Fiber Optics Overview

The term "Fiber Optics" refers to a type of technology used in many different industries including Telecommunications, High-speed Internet, Cable Television, Industrial and Home Lighting and many others. While the specific details vary for each industry, the basic concept is the same: an optical fiber (made of either glass or plastic) is used to guide light from one point to another.

In order to create a fiber optic communications link, three basic components are needed: a light source (used to inject light into the fiber), the fiber itself, and a receiver (to detect the light at the other end of the fiber). Once light is injected into the fiber by the source, it is "trapped" in the core, a phenomenon known as "total internal reflection." This characteristic enables optical fiber to transport light across great distances, even around corners and large bends.

Fiber optic cables (including the cable used in the Fiber Fence and Opti-Mag Systems) carry a specification known as minimum bend radius. The minimum bend radius is the smallest bend that can be applied to the cable at any given point without causing a loss of light. The minimum bend radius for the sensing fiber used here is four (4 cm) centimeters or 1.5 inches. Therefore in order to avoid a loss of light, any loop formed with the sensing fiber during system installation must be larger than eight centimeters (8 cm) or 1.5" in diameter.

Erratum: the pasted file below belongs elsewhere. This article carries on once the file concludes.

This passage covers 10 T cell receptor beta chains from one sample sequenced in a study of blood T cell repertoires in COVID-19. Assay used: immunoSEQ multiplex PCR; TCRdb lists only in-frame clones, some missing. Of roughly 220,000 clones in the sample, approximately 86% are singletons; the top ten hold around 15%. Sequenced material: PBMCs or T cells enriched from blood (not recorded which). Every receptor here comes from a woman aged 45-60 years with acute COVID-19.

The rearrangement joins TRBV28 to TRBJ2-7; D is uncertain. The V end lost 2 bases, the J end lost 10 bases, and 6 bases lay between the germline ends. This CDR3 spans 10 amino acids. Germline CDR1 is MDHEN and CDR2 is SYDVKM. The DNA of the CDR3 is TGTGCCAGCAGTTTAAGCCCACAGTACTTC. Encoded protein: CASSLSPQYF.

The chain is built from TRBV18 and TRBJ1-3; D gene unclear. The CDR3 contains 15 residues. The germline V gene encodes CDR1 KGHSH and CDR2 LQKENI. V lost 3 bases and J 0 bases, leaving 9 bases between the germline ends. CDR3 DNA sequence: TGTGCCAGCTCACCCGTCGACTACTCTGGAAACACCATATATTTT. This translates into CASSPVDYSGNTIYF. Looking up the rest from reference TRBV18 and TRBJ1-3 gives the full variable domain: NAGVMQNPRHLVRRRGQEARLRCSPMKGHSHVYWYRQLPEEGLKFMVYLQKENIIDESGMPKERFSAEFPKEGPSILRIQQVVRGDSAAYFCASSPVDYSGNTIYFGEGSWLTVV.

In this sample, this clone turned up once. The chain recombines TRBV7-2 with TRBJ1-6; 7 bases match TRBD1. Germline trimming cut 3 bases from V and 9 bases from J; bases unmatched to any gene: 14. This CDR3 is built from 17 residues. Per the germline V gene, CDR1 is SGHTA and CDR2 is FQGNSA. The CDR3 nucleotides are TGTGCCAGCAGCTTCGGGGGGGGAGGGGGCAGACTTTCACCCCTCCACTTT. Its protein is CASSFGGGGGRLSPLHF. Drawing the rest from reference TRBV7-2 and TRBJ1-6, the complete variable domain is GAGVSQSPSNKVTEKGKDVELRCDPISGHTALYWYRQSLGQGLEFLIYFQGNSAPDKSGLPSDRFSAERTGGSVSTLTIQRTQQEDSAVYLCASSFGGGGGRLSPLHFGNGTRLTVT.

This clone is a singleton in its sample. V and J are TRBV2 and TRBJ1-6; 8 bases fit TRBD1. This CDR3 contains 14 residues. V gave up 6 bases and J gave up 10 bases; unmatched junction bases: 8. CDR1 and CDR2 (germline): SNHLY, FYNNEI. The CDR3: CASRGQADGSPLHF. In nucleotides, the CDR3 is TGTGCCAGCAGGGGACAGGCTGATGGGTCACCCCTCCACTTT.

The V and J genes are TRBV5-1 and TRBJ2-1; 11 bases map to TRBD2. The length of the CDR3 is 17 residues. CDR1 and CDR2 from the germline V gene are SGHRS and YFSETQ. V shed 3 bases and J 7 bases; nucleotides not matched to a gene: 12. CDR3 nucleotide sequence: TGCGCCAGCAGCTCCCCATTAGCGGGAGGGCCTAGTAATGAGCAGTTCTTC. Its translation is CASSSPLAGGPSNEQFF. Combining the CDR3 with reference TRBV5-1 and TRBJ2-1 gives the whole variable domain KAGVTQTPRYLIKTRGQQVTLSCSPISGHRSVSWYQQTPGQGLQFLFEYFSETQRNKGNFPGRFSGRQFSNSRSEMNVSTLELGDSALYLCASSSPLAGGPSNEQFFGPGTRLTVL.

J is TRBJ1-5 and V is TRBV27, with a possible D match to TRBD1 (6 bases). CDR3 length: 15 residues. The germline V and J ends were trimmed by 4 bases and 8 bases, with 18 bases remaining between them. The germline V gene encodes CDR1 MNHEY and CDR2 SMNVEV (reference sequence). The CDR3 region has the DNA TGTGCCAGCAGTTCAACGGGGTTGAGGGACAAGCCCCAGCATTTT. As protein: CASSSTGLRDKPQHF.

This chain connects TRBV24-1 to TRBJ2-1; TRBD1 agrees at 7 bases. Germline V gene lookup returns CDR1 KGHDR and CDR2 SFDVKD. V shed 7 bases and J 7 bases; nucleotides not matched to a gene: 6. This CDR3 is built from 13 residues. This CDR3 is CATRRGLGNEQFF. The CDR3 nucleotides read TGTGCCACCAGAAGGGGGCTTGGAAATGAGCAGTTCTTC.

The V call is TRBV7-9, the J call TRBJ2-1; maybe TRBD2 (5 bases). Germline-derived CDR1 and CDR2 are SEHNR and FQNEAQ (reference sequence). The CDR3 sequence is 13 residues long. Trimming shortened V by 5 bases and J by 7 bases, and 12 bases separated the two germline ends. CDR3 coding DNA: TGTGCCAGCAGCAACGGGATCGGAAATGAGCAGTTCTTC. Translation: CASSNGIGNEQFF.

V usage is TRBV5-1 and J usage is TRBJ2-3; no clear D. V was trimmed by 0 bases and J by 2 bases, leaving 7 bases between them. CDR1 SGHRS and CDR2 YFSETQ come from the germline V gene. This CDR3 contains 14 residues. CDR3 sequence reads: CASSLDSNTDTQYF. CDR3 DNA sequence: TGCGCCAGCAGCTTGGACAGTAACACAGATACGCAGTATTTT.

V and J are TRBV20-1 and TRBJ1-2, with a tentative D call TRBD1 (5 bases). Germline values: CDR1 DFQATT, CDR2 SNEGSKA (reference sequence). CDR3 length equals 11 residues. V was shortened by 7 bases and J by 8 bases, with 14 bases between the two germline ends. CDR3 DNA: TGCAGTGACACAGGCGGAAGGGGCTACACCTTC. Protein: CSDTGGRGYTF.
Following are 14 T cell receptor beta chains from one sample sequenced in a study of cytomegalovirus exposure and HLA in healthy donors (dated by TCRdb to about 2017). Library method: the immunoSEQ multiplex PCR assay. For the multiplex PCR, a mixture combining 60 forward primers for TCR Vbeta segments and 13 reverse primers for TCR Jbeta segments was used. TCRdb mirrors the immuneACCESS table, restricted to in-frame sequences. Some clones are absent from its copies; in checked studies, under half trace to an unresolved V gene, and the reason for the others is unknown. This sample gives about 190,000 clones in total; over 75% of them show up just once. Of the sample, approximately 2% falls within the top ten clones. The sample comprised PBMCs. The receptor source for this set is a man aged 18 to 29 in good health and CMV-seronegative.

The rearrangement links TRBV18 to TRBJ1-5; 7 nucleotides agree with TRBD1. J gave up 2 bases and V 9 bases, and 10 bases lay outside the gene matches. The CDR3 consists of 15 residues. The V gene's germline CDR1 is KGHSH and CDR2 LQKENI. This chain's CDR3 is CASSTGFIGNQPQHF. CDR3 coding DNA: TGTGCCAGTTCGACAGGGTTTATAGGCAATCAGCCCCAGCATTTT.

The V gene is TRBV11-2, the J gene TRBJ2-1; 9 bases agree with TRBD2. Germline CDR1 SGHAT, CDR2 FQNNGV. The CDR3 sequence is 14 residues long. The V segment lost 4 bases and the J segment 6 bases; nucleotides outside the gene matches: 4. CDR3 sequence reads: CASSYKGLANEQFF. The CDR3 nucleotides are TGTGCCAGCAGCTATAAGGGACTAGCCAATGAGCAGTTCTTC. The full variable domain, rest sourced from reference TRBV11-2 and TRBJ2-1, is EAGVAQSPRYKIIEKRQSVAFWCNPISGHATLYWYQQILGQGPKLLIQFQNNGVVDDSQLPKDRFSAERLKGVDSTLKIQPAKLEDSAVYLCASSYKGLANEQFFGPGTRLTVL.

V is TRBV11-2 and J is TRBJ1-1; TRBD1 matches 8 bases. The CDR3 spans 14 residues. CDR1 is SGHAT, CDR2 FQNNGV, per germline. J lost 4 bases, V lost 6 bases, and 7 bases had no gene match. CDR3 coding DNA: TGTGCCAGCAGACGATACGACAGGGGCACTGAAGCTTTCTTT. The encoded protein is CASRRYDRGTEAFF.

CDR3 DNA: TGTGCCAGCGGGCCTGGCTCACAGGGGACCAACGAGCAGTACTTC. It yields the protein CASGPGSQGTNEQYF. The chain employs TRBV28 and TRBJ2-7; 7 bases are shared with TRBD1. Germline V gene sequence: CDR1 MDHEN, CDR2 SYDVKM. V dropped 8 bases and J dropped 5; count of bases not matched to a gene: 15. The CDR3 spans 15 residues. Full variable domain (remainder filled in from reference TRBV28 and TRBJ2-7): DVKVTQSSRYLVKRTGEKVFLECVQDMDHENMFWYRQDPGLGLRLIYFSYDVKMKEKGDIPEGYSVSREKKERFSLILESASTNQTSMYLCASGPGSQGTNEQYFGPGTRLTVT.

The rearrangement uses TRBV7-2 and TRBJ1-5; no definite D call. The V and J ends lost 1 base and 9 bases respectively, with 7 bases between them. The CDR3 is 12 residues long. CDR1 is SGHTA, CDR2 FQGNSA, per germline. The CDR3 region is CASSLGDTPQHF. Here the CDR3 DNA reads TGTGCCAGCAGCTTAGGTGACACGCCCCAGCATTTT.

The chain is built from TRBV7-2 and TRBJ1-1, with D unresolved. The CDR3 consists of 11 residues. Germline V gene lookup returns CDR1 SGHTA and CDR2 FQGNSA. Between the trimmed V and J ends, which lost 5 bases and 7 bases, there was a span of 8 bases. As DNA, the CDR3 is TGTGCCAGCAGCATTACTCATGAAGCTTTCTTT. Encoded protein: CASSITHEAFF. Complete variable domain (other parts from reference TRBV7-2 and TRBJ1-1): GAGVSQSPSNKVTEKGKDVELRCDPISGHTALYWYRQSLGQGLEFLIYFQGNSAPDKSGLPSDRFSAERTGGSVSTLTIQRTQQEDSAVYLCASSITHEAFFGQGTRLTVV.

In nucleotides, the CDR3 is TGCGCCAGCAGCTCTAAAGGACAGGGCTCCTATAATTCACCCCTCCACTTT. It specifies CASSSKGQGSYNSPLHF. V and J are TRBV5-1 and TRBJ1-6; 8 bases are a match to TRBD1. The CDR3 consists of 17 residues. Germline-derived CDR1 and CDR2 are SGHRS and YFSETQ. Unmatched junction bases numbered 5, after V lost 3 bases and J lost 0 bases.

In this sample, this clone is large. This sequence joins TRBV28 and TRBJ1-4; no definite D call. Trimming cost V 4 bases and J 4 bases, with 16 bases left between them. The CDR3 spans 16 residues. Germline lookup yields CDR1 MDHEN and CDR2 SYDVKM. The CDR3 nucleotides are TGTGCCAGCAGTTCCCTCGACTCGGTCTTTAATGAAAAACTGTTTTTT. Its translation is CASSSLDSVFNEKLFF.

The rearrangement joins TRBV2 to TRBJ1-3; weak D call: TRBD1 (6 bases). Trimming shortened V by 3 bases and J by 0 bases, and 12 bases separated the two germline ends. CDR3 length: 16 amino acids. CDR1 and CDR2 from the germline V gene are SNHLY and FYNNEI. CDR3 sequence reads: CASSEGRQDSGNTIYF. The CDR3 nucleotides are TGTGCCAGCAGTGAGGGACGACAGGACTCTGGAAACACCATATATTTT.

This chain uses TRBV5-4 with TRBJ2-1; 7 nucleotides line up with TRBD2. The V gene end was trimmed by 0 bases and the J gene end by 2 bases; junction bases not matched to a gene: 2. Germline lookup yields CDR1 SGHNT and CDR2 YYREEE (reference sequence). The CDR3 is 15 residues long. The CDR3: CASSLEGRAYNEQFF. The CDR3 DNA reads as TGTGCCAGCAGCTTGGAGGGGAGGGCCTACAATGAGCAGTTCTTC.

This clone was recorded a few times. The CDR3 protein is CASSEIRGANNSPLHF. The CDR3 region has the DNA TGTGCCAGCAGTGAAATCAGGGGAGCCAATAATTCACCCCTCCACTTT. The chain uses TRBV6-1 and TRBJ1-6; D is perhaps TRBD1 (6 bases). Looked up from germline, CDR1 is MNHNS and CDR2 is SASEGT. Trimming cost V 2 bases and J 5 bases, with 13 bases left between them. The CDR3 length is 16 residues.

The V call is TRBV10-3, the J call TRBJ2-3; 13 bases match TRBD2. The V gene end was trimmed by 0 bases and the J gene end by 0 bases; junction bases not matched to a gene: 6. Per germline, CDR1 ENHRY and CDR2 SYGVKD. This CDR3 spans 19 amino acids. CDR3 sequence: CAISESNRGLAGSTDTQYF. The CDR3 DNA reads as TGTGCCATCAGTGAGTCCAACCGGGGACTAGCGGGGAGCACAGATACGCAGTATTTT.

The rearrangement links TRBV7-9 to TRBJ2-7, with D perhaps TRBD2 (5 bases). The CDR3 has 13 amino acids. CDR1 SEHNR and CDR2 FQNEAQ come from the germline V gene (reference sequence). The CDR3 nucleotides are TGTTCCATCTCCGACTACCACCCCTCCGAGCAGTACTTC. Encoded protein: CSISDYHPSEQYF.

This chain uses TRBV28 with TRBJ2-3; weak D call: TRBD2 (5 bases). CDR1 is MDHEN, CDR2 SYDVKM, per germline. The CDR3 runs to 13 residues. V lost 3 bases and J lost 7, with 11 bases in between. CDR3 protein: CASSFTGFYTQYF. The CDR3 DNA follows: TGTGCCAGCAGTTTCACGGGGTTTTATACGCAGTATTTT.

Both the Opti-Mag and Fiber Fence systems work by injecting light into one end of the sensing fiber and measuring the amount of light that reaches the Control Unit at the other end of the fiber. If a tripped sensor or other disturbance to the fiber causes the amount of light that reaches the detector to drop below a preset threshold, an alarm signal is generated that is sent out through the dry contact relays on the back of the control unit. When many sensors are interconnected, a Mapping System is available that reveals the exact location of a triggered sensor.